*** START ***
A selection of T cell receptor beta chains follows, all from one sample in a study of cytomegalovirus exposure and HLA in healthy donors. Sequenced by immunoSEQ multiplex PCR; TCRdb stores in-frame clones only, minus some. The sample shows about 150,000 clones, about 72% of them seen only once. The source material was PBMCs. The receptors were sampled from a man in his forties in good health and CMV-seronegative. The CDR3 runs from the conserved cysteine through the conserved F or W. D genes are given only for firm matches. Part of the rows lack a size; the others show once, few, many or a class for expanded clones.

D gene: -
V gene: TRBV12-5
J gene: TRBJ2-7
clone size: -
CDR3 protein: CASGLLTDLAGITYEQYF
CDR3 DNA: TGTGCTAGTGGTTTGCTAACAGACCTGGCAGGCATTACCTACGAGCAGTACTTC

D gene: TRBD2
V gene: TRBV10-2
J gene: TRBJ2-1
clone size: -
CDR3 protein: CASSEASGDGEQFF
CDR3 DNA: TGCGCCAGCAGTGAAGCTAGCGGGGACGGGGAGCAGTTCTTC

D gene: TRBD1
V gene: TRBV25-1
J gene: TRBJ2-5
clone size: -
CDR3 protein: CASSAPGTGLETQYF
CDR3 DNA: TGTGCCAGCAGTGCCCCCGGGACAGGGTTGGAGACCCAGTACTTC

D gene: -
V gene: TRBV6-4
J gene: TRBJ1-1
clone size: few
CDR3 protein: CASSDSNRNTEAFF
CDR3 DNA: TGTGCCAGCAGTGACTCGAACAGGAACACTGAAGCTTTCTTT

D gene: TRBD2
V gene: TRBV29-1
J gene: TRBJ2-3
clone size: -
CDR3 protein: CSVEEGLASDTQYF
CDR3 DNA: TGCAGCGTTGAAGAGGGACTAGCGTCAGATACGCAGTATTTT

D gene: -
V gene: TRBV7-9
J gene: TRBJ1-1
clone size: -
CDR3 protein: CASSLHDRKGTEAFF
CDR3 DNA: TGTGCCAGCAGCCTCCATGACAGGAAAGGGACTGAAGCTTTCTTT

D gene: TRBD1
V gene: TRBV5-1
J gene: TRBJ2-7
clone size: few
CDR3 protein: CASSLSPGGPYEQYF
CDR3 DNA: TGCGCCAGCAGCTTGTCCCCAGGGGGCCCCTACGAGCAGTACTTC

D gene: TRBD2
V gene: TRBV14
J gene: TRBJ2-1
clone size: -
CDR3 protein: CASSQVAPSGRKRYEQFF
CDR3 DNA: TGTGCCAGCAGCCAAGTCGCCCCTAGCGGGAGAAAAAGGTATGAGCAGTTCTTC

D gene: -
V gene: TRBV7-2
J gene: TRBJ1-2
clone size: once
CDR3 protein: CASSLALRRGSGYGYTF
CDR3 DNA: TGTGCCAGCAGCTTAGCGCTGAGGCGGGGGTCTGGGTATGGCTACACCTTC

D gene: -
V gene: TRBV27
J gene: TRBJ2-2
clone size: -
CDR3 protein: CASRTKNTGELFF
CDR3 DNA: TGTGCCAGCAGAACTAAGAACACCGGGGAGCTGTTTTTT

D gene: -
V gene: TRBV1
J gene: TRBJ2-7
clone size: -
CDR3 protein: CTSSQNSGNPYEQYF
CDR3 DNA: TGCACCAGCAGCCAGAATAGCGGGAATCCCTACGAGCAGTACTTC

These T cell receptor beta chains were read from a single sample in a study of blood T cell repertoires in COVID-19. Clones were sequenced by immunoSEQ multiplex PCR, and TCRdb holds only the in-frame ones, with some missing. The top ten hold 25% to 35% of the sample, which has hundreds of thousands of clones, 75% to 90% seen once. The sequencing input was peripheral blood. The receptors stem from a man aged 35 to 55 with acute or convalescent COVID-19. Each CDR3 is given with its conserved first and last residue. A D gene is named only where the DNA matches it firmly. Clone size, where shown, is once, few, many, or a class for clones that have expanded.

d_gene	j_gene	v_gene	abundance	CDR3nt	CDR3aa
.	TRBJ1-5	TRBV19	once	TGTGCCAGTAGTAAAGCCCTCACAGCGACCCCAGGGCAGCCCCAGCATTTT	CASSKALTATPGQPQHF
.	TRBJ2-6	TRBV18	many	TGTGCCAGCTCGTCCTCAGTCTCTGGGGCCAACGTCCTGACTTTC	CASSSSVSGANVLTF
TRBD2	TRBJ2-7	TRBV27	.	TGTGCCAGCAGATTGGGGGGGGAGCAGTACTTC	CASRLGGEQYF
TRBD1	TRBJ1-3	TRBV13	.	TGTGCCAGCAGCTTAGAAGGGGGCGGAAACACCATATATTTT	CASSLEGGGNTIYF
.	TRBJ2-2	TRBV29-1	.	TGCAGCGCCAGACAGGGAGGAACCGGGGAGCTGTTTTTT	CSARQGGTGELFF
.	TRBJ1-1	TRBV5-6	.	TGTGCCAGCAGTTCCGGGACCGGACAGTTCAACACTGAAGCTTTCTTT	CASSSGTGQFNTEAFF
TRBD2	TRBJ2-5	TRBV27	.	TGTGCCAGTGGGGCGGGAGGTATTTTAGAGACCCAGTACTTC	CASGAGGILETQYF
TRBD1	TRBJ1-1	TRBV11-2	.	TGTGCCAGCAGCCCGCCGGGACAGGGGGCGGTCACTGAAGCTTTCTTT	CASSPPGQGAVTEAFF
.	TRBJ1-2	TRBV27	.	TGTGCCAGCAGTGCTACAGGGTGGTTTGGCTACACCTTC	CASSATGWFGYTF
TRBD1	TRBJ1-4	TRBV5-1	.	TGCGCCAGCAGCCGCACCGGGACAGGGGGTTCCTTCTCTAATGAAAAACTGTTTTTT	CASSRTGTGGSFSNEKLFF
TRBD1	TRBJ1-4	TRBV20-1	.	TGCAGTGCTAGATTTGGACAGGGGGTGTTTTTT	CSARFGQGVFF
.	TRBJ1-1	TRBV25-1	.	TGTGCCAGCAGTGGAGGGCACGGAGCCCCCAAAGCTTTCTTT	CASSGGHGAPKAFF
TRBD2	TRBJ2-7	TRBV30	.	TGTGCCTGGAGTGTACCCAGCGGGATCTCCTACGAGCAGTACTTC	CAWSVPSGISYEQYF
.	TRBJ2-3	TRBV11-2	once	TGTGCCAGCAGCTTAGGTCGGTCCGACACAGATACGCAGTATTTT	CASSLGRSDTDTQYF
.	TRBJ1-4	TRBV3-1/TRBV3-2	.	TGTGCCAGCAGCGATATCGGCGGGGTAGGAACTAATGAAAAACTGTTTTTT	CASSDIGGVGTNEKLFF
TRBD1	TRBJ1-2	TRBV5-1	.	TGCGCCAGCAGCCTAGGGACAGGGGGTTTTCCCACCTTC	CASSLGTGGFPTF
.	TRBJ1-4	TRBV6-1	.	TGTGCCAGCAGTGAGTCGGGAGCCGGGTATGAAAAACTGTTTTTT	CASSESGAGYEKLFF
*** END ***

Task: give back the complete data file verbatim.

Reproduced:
A selection of T cell receptor beta chains follows, all from one sample in a study of cytomegalovirus exposure and HLA in healthy donors. Sequenced by immunoSEQ multiplex PCR; TCRdb stores in-frame clones only, minus some. The sample shows about 150,000 clones, about 72% of them seen only once. The source material was PBMCs. The receptors were sampled from a man in his forties in good health and CMV-seronegative. The CDR3 runs from the conserved cysteine through the conserved F or W. D genes are given only for firm matches. Part of the rows lack a size; the others show once, few, many or a class for expanded clones.

D gene: -
V gene: TRBV12-5
J gene: TRBJ2-7
clone size: -
CDR3 protein: CASGLLTDLAGITYEQYF
CDR3 DNA: TGTGCTAGTGGTTTGCTAACAGACCTGGCAGGCATTACCTACGAGCAGTACTTC

D gene: TRBD2
V gene: TRBV10-2
J gene: TRBJ2-1
clone size: -
CDR3 protein: CASSEASGDGEQFF
CDR3 DNA: TGCGCCAGCAGTGAAGCTAGCGGGGACGGGGAGCAGTTCTTC

D gene: TRBD1
V gene: TRBV25-1
J gene: TRBJ2-5
clone size: -
CDR3 protein: CASSAPGTGLETQYF
CDR3 DNA: TGTGCCAGCAGTGCCCCCGGGACAGGGTTGGAGACCCAGTACTTC

D gene: -
V gene: TRBV6-4
J gene: TRBJ1-1
clone size: few
CDR3 protein: CASSDSNRNTEAFF
CDR3 DNA: TGTGCCAGCAGTGACTCGAACAGGAACACTGAAGCTTTCTTT

D gene: TRBD2
V gene: TRBV29-1
J gene: TRBJ2-3
clone size: -
CDR3 protein: CSVEEGLASDTQYF
CDR3 DNA: TGCAGCGTTGAAGAGGGACTAGCGTCAGATACGCAGTATTTT

D gene: -
V gene: TRBV7-9
J gene: TRBJ1-1
clone size: -
CDR3 protein: CASSLHDRKGTEAFF
CDR3 DNA: TGTGCCAGCAGCCTCCATGACAGGAAAGGGACTGAAGCTTTCTTT

D gene: TRBD1
V gene: TRBV5-1
J gene: TRBJ2-7
clone size: few
CDR3 protein: CASSLSPGGPYEQYF
CDR3 DNA: TGCGCCAGCAGCTTGTCCCCAGGGGGCCCCTACGAGCAGTACTTC

D gene: TRBD2
V gene: TRBV14
J gene: TRBJ2-1
clone size: -
CDR3 protein: CASSQVAPSGRKRYEQFF
CDR3 DNA: TGTGCCAGCAGCCAAGTCGCCCCTAGCGGGAGAAAAAGGTATGAGCAGTTCTTC

D gene: -
V gene: TRBV7-2
J gene: TRBJ1-2
clone size: once
CDR3 protein: CASSLALRRGSGYGYTF
CDR3 DNA: TGTGCCAGCAGCTTAGCGCTGAGGCGGGGGTCTGGGTATGGCTACACCTTC

D gene: -
V gene: TRBV27
J gene: TRBJ2-2
clone size: -
CDR3 protein: CASRTKNTGELFF
CDR3 DNA: TGTGCCAGCAGAACTAAGAACACCGGGGAGCTGTTTTTT

D gene: -
V gene: TRBV1
J gene: TRBJ2-7
clone size: -
CDR3 protein: CTSSQNSGNPYEQYF
CDR3 DNA: TGCACCAGCAGCCAGAATAGCGGGAATCCCTACGAGCAGTACTTC

These T cell receptor beta chains were read from a single sample in a study of blood T cell repertoires in COVID-19. Clones were sequenced by immunoSEQ multiplex PCR, and TCRdb holds only the in-frame ones, with some missing. The top ten hold 25% to 35% of the sample, which has hundreds of thousands of clones, 75% to 90% seen once. The sequencing input was peripheral blood. The receptors stem from a man aged 35 to 55 with acute or convalescent COVID-19. Each CDR3 is given with its conserved first and last residue. A D gene is named only where the DNA matches it firmly. Clone size, where shown, is once, few, many, or a class for clones that have expanded.

d_gene	j_gene	v_gene	abundance	CDR3nt	CDR3aa
.	TRBJ1-5	TRBV19	once	TGTGCCAGTAGTAAAGCCCTCACAGCGACCCCAGGGCAGCCCCAGCATTTT	CASSKALTATPGQPQHF
.	TRBJ2-6	TRBV18	many	TGTGCCAGCTCGTCCTCAGTCTCTGGGGCCAACGTCCTGACTTTC	CASSSSVSGANVLTF
TRBD2	TRBJ2-7	TRBV27	.	TGTGCCAGCAGATTGGGGGGGGAGCAGTACTTC	CASRLGGEQYF
TRBD1	TRBJ1-3	TRBV13	.	TGTGCCAGCAGCTTAGAAGGGGGCGGAAACACCATATATTTT	CASSLEGGGNTIYF
.	TRBJ2-2	TRBV29-1	.	TGCAGCGCCAGACAGGGAGGAACCGGGGAGCTGTTTTTT	CSARQGGTGELFF
.	TRBJ1-1	TRBV5-6	.	TGTGCCAGCAGTTCCGGGACCGGACAGTTCAACACTGAAGCTTTCTTT	CASSSGTGQFNTEAFF
TRBD2	TRBJ2-5	TRBV27	.	TGTGCCAGTGGGGCGGGAGGTATTTTAGAGACCCAGTACTTC	CASGAGGILETQYF
TRBD1	TRBJ1-1	TRBV11-2	.	TGTGCCAGCAGCCCGCCGGGACAGGGGGCGGTCACTGAAGCTTTCTTT	CASSPPGQGAVTEAFF
.	TRBJ1-2	TRBV27	.	TGTGCCAGCAGTGCTACAGGGTGGTTTGGCTACACCTTC	CASSATGWFGYTF
TRBD1	TRBJ1-4	TRBV5-1	.	TGCGCCAGCAGCCGCACCGGGACAGGGGGTTCCTTCTCTAATGAAAAACTGTTTTTT	CASSRTGTGGSFSNEKLFF
TRBD1	TRBJ1-4	TRBV20-1	.	TGCAGTGCTAGATTTGGACAGGGGGTGTTTTTT	CSARFGQGVFF
.	TRBJ1-1	TRBV25-1	.	TGTGCCAGCAGTGGAGGGCACGGAGCCCCCAAAGCTTTCTTT	CASSGGHGAPKAFF
TRBD2	TRBJ2-7	TRBV30	.	TGTGCCTGGAGTGTACCCAGCGGGATCTCCTACGAGCAGTACTTC	CAWSVPSGISYEQYF
.	TRBJ2-3	TRBV11-2	once	TGTGCCAGCAGCTTAGGTCGGTCCGACACAGATACGCAGTATTTT	CASSLGRSDTDTQYF
.	TRBJ1-4	TRBV3-1/TRBV3-2	.	TGTGCCAGCAGCGATATCGGCGGGGTAGGAACTAATGAAAAACTGTTTTTT	CASSDIGGVGTNEKLFF
TRBD1	TRBJ1-2	TRBV5-1	.	TGCGCCAGCAGCCTAGGGACAGGGGGTTTTCCCACCTTC	CASSLGTGGFPTF
.	TRBJ1-4	TRBV6-1	.	TGTGCCAGCAGTGAGTCGGGAGCCGGGTATGAAAAACTGTTTTTT	CASSESGAGYEKLFF